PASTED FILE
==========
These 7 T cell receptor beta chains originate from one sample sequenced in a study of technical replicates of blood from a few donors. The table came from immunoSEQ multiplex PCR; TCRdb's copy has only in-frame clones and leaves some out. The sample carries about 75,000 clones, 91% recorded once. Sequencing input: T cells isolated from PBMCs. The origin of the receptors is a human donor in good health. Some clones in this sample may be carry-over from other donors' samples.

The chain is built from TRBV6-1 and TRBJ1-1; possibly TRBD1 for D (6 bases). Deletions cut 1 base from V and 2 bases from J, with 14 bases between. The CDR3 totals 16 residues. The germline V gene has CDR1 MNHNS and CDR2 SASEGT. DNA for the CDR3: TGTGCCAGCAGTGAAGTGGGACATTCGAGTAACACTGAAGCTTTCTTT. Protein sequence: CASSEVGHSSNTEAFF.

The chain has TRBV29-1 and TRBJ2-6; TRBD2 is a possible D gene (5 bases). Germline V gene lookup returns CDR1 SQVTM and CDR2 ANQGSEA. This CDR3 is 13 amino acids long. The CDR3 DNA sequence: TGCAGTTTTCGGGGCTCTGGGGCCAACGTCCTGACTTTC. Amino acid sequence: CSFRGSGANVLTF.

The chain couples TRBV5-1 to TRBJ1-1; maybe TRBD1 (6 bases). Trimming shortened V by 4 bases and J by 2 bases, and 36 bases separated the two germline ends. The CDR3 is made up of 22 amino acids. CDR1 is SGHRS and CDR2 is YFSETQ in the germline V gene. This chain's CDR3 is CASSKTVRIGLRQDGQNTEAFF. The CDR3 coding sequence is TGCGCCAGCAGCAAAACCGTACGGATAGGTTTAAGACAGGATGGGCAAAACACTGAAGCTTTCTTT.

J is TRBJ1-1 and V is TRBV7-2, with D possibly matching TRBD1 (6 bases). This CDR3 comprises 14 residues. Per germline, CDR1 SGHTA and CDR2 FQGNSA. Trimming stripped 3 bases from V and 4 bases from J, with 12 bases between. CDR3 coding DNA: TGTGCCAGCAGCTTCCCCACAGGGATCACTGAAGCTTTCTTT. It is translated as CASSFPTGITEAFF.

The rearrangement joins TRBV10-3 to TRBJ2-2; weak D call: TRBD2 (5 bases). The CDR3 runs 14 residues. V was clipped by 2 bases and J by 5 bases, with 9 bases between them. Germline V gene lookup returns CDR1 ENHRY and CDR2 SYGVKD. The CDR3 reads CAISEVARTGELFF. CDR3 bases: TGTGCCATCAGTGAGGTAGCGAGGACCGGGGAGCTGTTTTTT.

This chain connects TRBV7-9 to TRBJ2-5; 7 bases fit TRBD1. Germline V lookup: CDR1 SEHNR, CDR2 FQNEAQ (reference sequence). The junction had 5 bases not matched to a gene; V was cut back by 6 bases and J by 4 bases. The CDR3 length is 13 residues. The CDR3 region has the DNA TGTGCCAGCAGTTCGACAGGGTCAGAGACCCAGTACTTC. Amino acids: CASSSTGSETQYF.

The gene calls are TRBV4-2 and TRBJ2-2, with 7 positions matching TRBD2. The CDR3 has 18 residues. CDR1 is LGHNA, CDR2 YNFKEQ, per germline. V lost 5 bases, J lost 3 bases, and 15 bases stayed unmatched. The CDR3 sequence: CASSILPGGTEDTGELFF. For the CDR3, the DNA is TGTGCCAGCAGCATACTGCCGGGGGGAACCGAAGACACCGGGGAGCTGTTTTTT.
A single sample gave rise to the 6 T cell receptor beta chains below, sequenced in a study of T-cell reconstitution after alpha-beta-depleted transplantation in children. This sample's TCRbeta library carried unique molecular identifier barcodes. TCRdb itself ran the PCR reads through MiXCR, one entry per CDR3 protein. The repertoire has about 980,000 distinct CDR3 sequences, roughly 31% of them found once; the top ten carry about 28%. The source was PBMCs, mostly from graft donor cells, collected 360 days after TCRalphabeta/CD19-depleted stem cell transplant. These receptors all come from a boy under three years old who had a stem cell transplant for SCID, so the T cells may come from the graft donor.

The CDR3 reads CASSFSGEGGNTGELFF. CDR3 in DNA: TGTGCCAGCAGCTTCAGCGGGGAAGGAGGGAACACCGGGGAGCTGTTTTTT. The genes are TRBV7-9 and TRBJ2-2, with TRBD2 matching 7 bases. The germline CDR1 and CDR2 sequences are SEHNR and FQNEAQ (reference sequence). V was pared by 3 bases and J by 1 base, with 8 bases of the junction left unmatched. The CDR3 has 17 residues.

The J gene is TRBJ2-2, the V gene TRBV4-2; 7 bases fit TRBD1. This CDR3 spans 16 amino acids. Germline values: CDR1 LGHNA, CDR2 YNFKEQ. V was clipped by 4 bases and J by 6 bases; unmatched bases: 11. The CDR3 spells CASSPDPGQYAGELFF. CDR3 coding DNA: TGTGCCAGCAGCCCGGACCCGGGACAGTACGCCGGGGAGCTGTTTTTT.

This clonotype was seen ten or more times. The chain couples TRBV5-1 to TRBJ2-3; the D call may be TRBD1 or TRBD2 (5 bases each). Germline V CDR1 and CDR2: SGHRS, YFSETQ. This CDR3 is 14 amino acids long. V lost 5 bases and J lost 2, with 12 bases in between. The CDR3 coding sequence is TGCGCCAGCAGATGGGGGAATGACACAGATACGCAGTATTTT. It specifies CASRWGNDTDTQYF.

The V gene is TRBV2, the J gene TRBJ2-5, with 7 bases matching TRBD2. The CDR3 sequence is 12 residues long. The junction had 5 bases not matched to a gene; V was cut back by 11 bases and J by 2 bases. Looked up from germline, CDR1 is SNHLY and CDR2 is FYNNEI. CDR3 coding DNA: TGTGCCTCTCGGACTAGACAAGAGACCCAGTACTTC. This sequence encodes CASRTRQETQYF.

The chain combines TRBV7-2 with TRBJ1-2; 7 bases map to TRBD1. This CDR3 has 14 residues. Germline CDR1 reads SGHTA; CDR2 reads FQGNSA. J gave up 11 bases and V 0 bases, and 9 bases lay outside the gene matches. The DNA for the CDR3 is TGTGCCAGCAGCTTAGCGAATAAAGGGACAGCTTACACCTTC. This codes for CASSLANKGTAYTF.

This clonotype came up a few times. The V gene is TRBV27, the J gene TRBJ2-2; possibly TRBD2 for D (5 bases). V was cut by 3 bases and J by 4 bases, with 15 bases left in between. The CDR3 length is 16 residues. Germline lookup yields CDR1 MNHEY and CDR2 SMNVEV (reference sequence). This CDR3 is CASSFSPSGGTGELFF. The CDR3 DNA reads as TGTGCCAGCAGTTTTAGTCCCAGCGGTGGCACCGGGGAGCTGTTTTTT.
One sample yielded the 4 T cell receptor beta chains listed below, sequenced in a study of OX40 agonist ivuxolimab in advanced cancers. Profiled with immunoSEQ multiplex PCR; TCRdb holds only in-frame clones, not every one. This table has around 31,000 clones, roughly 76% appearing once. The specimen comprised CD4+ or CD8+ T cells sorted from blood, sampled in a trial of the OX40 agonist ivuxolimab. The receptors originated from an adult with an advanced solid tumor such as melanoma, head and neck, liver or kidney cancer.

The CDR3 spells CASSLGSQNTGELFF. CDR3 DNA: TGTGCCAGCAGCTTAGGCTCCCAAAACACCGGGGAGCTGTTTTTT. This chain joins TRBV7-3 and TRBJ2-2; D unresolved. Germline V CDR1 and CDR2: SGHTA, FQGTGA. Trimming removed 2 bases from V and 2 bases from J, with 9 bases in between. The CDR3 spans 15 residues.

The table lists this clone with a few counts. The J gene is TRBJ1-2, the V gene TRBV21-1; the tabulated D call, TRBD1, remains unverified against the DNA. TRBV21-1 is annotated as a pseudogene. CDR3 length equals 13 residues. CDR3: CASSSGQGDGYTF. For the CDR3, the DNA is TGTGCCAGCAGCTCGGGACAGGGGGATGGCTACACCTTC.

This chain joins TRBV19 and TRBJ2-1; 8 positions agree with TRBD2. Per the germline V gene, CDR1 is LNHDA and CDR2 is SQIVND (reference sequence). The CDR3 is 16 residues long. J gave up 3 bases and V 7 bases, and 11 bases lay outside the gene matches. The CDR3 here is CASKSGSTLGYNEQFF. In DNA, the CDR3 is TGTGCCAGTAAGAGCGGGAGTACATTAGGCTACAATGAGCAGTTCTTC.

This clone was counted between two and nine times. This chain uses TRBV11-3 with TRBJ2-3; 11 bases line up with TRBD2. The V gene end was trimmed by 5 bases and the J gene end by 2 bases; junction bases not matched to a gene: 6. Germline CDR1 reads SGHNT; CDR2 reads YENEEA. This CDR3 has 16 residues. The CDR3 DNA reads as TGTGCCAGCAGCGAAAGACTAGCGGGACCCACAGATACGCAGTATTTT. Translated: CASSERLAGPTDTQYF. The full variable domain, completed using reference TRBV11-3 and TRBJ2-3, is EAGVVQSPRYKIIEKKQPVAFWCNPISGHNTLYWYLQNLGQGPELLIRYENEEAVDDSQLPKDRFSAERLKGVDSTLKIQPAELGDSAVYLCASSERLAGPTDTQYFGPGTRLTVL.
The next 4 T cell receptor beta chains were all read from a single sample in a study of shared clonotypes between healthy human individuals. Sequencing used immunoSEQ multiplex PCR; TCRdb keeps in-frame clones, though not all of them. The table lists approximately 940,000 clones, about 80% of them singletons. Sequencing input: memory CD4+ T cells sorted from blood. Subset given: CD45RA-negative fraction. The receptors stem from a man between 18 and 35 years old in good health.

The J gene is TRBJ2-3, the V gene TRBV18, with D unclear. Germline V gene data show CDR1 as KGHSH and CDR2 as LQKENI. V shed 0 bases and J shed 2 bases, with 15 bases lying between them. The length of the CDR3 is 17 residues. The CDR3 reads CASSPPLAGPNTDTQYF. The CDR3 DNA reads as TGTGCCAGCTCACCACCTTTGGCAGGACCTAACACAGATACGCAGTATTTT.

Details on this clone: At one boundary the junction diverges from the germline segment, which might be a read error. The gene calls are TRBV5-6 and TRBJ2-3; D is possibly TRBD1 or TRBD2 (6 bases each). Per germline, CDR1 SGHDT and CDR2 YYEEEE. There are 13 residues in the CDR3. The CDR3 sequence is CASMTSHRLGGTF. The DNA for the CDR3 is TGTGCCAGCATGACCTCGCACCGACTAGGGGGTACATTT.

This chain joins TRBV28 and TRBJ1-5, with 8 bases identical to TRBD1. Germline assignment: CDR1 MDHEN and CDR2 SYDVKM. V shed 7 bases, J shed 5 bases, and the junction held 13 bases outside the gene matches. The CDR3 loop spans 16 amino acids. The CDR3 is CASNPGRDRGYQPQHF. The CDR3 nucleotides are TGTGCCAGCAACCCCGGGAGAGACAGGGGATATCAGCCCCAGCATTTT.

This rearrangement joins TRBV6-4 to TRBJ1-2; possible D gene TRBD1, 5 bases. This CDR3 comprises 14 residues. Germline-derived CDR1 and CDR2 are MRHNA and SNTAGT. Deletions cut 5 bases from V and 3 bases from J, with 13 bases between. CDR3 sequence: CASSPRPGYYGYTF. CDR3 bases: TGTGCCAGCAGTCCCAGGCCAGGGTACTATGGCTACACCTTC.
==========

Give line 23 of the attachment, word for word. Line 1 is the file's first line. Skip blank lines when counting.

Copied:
Details on this clone: At one boundary the junction diverges from the germline segment, which might be a read error. The gene calls are TRBV5-6 and TRBJ2-3; D is possibly TRBD1 or TRBD2 (6 bases each). Per germline, CDR1 SGHDT and CDR2 YYEEEE. There are 13 residues in the CDR3. The CDR3 sequence is CASMTSHRLGGTF. The DNA for the CDR3 is TGTGCCAGCATGACCTCGCACCGACTAGGGGGTACATTT.